August 4, 2006


Politics in Latin America

Mexico’s disputed presidential election, in which Felipe Calderon eked out a close victory over Andres Manuel Lopez Obrador, shows just how volatile politics are in Latin America. The results of the elections there have implications both for the United States and for the Catholic Church.

In Mexico, Lopez Obrador is known to be anti-Catholic, and Mexico’s history shows that persecution of the Catholic Church there is not an impossibility.

History could repeat itself. It was only 80 years ago that another anti-Catholic government there martyred a large number of faithful Catholics. Pope John Paul II canonized 25 of them on May 21, 2000. Obrador ran on a platform that included legalization of abortion and same-sex civil unions.

Enemies of the Church are heads of several countries in Central and South America and the Caribbean Sea. One of them, of course, is Fidel Castro in Cuba.

Another is Hugo Chavez of Venezuela, which is located at the top of South America. As anti-American as they come, he has poured millions of Venezuela’s oil dollars into Cuba and has supported numerous left-wing movements.

Chavez has frequently been at odds with the Church’s bishops in Venezuela. It has even been reported that he once said, “The Church? How many divisions does it have in Venezuela?” He probably was repeating a quotation once attributed to the Soviet Union’s Josef Stalin.

Evo Morales, who last December became president of Bolivia—south and west of Brazil and east of Peru—is another enemy of the Church. His platform called for an anti-U.S. alliance with Venezuela.

His education minister recently announced that he intended to exclude parental rights to choose a Catholic education for their children in public schools. Such a change would reverse a concordat that currently exists between Bolivia and the Vatican.

Thus far, only the governments of Cuba, Venezuela and Bolivia are actively anti-American and anti-Catholic. Elections in other Latin American countries have been favorable both to the United States and to the Church.

In Peru, for example, Alan Garcia narrowly defeated Ollanta Humala, who had vowed to make Peru a secular nation. Garcia, though, has stated that “as a Christian and a Catholic, I will act with the utmost respect to the Catholic Church and the moral principles that form the moral backbone of our nation.” He also pledged to maintain a solid relationship with the United States.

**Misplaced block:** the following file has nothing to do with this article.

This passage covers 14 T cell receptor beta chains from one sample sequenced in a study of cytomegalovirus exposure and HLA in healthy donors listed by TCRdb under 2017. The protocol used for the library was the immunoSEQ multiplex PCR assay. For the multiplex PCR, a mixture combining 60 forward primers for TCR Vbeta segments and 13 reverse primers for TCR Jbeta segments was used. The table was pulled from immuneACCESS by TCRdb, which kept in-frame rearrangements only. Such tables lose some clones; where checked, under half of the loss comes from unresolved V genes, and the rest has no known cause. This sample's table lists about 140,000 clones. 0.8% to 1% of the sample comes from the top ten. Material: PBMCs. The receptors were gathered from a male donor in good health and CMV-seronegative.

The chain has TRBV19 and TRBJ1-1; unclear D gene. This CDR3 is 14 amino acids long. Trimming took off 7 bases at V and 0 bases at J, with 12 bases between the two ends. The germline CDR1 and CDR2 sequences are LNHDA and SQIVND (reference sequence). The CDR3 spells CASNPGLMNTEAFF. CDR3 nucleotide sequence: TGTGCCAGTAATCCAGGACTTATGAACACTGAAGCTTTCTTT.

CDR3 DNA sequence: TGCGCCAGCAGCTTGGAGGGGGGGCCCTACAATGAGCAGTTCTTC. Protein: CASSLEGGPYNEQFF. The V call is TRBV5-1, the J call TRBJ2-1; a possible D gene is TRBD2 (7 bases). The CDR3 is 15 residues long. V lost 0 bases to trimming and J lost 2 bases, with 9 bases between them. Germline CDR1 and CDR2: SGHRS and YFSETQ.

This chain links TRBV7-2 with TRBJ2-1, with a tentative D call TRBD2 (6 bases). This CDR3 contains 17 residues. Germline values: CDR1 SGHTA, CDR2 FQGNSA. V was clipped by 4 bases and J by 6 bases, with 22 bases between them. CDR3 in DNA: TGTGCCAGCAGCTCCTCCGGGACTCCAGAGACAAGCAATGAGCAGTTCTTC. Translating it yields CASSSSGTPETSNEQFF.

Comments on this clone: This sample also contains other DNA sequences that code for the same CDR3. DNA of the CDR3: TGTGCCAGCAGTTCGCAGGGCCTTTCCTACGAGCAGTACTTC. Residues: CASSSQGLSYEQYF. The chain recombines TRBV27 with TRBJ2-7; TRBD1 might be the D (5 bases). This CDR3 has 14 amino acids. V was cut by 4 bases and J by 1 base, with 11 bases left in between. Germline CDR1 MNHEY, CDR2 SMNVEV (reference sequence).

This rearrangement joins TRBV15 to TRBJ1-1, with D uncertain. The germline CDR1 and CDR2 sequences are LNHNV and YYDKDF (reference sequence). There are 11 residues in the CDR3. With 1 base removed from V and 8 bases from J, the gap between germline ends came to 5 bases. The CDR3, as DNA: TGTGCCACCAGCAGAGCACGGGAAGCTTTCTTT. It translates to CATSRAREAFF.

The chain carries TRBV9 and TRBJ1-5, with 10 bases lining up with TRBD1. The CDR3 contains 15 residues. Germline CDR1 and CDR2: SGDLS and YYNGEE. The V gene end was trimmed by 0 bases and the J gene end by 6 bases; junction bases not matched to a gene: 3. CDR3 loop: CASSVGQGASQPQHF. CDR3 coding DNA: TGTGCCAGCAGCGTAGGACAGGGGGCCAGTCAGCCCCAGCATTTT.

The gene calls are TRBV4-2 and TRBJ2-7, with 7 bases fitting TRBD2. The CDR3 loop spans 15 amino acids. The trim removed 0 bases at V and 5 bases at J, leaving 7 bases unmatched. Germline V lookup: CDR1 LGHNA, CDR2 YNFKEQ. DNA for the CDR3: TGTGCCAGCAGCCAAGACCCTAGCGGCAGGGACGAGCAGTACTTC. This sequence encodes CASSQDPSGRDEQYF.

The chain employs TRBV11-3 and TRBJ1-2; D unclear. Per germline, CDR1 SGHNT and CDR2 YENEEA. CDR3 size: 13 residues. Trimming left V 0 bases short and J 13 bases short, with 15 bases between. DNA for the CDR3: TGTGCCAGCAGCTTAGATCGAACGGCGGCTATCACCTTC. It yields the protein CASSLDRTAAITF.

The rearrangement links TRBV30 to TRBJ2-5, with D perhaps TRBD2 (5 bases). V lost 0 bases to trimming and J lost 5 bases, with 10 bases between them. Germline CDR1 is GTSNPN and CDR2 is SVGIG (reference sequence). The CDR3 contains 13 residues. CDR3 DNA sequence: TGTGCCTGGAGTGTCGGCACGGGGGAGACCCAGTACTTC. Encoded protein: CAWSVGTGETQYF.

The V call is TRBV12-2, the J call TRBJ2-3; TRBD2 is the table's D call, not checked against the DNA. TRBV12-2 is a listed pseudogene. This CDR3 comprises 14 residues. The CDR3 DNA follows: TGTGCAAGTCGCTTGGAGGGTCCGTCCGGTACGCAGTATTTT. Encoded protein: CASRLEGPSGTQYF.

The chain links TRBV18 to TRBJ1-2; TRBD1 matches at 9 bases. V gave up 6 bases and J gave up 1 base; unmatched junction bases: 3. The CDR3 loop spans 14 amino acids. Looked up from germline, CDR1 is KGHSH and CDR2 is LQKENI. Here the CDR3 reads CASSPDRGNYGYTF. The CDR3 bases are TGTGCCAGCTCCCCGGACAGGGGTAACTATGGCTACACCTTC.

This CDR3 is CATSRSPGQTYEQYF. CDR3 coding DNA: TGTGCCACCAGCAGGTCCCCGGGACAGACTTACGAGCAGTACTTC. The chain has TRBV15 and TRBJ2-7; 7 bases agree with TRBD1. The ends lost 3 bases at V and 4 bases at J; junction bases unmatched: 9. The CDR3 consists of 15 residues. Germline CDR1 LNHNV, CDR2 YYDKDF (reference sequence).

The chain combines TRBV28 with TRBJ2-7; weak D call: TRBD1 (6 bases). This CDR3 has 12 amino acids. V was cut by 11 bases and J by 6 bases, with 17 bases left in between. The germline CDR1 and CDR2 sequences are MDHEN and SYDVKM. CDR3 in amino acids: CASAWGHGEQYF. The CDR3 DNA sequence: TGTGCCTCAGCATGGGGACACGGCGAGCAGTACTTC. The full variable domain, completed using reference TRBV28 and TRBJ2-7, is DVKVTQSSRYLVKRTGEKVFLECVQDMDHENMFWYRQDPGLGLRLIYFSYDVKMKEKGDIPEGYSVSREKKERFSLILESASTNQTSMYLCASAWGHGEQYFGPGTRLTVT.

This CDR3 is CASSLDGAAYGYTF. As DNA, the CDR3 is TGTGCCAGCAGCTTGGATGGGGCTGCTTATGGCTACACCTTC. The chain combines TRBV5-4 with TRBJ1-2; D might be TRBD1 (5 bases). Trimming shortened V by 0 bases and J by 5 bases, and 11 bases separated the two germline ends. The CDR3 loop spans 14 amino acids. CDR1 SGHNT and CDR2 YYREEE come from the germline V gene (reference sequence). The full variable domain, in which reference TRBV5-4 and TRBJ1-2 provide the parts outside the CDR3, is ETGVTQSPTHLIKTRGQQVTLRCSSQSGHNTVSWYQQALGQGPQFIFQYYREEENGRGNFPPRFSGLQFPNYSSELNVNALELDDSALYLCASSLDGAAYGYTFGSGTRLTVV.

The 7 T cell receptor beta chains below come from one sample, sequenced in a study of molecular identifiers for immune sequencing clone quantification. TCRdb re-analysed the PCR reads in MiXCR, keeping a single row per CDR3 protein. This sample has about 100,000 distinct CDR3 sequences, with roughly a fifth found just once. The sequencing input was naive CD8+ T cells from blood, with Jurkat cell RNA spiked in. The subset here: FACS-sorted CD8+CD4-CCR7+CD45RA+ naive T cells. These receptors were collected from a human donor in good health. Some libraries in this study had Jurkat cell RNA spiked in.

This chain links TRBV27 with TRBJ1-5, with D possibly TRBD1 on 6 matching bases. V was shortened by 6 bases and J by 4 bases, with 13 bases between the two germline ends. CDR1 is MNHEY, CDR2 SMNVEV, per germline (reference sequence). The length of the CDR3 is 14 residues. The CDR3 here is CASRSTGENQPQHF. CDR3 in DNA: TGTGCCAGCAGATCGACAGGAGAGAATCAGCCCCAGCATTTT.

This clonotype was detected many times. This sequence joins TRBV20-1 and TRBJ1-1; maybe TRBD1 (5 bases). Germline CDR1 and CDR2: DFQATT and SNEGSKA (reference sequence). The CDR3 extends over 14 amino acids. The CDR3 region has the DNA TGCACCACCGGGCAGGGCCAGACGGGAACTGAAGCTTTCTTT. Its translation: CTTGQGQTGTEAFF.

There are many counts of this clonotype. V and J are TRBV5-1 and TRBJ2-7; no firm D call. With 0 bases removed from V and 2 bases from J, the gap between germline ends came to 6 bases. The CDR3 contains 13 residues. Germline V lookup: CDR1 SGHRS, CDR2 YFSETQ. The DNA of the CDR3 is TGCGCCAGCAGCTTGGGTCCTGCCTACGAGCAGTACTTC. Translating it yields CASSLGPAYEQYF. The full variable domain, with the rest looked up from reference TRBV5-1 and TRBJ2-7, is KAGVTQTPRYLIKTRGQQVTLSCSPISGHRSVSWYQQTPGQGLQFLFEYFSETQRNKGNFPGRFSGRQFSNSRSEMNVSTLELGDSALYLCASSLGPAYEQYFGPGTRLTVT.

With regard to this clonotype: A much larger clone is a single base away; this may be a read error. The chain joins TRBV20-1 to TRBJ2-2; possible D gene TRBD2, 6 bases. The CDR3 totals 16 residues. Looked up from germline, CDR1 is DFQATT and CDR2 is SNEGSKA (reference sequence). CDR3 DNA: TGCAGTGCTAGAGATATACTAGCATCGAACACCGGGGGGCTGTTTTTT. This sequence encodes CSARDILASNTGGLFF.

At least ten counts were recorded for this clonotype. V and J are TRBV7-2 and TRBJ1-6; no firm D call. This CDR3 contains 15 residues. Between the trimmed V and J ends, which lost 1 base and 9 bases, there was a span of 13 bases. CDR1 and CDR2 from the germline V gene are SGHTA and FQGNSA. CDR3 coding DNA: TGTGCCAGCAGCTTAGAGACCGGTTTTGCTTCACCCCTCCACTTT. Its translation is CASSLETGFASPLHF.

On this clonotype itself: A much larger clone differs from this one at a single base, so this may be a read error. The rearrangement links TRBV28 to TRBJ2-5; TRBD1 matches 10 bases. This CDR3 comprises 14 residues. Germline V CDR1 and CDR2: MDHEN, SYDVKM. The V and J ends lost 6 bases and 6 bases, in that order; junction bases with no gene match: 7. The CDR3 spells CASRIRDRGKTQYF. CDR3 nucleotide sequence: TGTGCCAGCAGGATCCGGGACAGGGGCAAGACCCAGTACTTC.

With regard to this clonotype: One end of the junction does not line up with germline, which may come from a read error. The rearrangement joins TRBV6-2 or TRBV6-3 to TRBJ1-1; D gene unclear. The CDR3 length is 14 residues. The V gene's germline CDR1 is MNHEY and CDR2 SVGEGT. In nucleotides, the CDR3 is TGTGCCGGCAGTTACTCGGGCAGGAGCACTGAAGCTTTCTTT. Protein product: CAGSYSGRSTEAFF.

Similarly in Colombia, Venezuela’s neighbor to the west. There Alvaro Uribe easily won re-election. Part of his platform included his support for efforts to overturn the decision of the courts legalizing abortion.

Colombia remains a hotbed for Marxist rebels who are members of the Revolutionary Armed Forces of Colombia (FARC), which has long been a problem for the Colombian government. The Catholic bishops there have offered to serve as mediators between FARC and the government, but that seems unlikely since the bishops are seen to be supporters of Uribe’s government.

Elections are coming up in Latin America’s two largest countries, Brazil and Argentina. In Brazil, President Luiz Inacio Lula da Silva recently appointed a commission to study Brazil’s current laws against abortion. It’s possible that the commission will recommend changes that would legalize abortion. In Argentina, President Nestor Kirchner is trying to keep from being involved in the current debate over the legalization of abortion.

There was also a recent election in Chile, Argentina’s neighbor to the west, in which Michelle Bachelet was elected. Although she claims to be a socialist and an agnostic, the U.S. Catholic national newspaper Our Sunday Visitor quoted Cardinal Francisco Errazuriz Ossa of Santiago as praising her for “her capacity to approach people and her empathy, how she cares about the poor and those who are marginalized, how she cares about children’s well-being through the well-being of the family.”

Ecuador, on the west coast sandwiched between Colombia and Peru, has a pro-life president, Alfredo Palacio Gonzalez. He recently proclaimed March 25, the feast of the Annunciation, as the Day of the Unborn Child.

Elections in Latin America lately have been close, indicating considerable antagonism toward the United States and the Catholic Church, even if the axis that Venezuela’s President Chavez would like to form still consists of only three countries.

— John F. Fink


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